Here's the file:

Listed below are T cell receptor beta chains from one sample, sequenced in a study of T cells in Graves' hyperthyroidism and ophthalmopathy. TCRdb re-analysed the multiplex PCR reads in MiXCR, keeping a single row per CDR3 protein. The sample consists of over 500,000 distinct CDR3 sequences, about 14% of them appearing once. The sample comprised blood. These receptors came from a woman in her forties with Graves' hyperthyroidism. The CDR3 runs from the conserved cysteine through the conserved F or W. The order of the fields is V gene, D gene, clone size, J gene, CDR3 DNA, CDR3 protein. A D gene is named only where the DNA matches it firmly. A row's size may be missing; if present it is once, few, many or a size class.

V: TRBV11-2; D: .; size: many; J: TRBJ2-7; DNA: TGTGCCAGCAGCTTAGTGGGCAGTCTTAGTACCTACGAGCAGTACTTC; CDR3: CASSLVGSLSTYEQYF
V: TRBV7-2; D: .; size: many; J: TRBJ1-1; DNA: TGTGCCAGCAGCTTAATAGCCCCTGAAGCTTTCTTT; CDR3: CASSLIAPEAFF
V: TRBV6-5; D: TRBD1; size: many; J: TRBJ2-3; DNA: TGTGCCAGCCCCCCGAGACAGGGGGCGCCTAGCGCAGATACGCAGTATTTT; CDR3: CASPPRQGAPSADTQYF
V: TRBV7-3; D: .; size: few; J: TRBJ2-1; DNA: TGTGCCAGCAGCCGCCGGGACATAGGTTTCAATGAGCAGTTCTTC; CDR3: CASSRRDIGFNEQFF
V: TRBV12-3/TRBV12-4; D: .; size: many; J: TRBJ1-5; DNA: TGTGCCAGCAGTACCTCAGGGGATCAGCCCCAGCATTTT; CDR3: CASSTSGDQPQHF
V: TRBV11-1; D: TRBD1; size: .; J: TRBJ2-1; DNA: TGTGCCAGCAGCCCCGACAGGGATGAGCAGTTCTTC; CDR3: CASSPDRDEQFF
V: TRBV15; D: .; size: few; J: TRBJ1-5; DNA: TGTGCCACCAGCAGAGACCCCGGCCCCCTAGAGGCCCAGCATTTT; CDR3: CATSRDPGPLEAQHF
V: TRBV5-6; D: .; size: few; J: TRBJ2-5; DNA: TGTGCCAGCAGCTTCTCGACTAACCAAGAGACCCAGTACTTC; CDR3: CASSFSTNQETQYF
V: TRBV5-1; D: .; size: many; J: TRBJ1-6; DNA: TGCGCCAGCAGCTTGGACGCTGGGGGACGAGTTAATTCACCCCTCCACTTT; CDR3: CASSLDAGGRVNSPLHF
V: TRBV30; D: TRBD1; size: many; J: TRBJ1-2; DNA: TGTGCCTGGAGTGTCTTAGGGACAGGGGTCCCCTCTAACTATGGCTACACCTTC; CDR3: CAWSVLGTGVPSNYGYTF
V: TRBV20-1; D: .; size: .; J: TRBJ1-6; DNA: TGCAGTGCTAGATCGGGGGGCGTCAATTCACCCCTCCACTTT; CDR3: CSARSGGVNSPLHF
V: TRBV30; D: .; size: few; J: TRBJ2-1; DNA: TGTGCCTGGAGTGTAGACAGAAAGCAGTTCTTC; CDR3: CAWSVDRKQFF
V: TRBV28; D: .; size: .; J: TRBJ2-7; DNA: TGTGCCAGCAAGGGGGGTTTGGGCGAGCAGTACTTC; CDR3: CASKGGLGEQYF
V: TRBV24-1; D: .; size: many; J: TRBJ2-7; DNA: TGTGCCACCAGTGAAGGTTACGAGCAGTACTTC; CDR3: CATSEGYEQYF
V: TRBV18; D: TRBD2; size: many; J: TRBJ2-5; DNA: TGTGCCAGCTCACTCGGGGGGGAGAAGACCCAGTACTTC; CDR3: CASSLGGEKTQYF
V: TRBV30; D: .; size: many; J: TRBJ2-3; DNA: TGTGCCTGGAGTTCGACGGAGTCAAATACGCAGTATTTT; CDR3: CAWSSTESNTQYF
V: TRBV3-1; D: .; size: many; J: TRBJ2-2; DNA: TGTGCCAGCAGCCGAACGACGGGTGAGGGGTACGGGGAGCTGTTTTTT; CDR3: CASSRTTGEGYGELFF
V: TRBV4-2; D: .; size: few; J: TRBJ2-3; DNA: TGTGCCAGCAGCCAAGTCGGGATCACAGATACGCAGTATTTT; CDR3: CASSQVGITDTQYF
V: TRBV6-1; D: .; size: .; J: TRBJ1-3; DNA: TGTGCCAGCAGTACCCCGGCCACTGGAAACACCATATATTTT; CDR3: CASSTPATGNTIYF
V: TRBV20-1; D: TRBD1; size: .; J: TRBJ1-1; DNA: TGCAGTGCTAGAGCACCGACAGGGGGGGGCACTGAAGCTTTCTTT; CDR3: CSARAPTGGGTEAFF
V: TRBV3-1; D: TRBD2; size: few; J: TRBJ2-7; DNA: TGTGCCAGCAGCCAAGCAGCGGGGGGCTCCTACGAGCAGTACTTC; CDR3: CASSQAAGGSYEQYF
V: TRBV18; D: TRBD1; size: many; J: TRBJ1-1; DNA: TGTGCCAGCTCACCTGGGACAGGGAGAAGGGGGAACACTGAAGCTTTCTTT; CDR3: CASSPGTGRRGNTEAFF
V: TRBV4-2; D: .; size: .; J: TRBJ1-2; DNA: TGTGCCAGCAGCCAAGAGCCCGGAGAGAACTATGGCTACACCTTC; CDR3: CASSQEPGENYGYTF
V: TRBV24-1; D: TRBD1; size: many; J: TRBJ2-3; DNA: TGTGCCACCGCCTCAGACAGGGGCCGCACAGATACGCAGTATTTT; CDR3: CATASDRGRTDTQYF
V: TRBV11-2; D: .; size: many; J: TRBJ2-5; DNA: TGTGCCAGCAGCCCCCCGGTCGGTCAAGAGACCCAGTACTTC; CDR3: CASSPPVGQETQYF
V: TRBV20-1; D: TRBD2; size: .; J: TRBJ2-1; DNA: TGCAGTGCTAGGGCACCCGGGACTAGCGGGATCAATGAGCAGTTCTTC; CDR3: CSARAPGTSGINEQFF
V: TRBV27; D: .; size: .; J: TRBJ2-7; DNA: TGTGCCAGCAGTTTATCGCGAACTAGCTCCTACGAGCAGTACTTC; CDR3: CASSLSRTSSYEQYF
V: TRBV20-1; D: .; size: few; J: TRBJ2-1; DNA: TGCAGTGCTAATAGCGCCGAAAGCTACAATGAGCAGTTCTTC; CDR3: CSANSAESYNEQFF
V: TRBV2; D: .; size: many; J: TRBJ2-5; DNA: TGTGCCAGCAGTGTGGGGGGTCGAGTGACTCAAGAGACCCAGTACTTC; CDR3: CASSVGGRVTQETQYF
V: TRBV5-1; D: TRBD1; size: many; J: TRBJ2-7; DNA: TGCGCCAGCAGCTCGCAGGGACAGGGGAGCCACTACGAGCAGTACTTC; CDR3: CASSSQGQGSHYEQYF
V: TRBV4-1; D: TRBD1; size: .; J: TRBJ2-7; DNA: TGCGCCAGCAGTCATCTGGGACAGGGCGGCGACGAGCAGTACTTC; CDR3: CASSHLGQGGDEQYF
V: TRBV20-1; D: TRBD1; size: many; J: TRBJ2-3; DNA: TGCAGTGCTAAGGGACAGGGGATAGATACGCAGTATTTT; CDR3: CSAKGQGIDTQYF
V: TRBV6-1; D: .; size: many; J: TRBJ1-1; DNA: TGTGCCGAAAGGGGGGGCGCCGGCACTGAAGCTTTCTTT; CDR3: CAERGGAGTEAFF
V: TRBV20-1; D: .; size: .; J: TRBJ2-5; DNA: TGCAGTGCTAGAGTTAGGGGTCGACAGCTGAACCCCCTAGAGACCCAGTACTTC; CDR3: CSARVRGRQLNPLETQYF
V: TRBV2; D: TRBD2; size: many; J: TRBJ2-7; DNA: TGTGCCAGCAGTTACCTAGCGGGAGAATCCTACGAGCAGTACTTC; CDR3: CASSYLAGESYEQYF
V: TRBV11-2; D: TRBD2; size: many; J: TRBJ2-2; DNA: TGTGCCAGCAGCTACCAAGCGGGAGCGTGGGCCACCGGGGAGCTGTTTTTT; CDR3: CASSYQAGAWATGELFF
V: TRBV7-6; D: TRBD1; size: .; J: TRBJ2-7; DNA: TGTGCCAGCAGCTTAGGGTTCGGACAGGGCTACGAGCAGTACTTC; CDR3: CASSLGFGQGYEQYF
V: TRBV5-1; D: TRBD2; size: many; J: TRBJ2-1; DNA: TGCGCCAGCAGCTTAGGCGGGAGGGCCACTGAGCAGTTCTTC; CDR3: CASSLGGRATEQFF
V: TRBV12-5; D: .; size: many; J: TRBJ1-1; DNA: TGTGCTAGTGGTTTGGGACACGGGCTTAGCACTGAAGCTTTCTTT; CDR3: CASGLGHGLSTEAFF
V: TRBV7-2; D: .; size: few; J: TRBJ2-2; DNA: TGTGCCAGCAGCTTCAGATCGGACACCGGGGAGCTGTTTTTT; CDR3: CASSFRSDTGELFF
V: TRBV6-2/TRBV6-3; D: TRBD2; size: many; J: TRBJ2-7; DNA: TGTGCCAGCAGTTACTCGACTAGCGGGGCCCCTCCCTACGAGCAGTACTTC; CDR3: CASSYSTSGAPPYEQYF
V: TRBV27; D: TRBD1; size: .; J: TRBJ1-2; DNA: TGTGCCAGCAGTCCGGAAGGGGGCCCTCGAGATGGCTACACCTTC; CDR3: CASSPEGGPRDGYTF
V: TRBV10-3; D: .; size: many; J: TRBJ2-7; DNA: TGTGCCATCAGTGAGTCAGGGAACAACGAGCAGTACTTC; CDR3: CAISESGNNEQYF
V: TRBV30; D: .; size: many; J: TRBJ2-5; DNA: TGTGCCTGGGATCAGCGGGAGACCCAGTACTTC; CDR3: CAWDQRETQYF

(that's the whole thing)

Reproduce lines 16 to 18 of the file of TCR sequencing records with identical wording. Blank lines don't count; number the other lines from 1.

V: TRBV18; D: TRBD2; size: many; J: TRBJ2-5; DNA: TGTGCCAGCTCACTCGGGGGGGAGAAGACCCAGTACTTC; CDR3: CASSLGGEKTQYF
V: TRBV30; D: .; size: many; J: TRBJ2-3; DNA: TGTGCCTGGAGTTCGACGGAGTCAAATACGCAGTATTTT; CDR3: CAWSSTESNTQYF
V: TRBV3-1; D: .; size: many; J: TRBJ2-2; DNA: TGTGCCAGCAGCCGAACGACGGGTGAGGGGTACGGGGAGCTGTTTTTT; CDR3: CASSRTTGEGYGELFF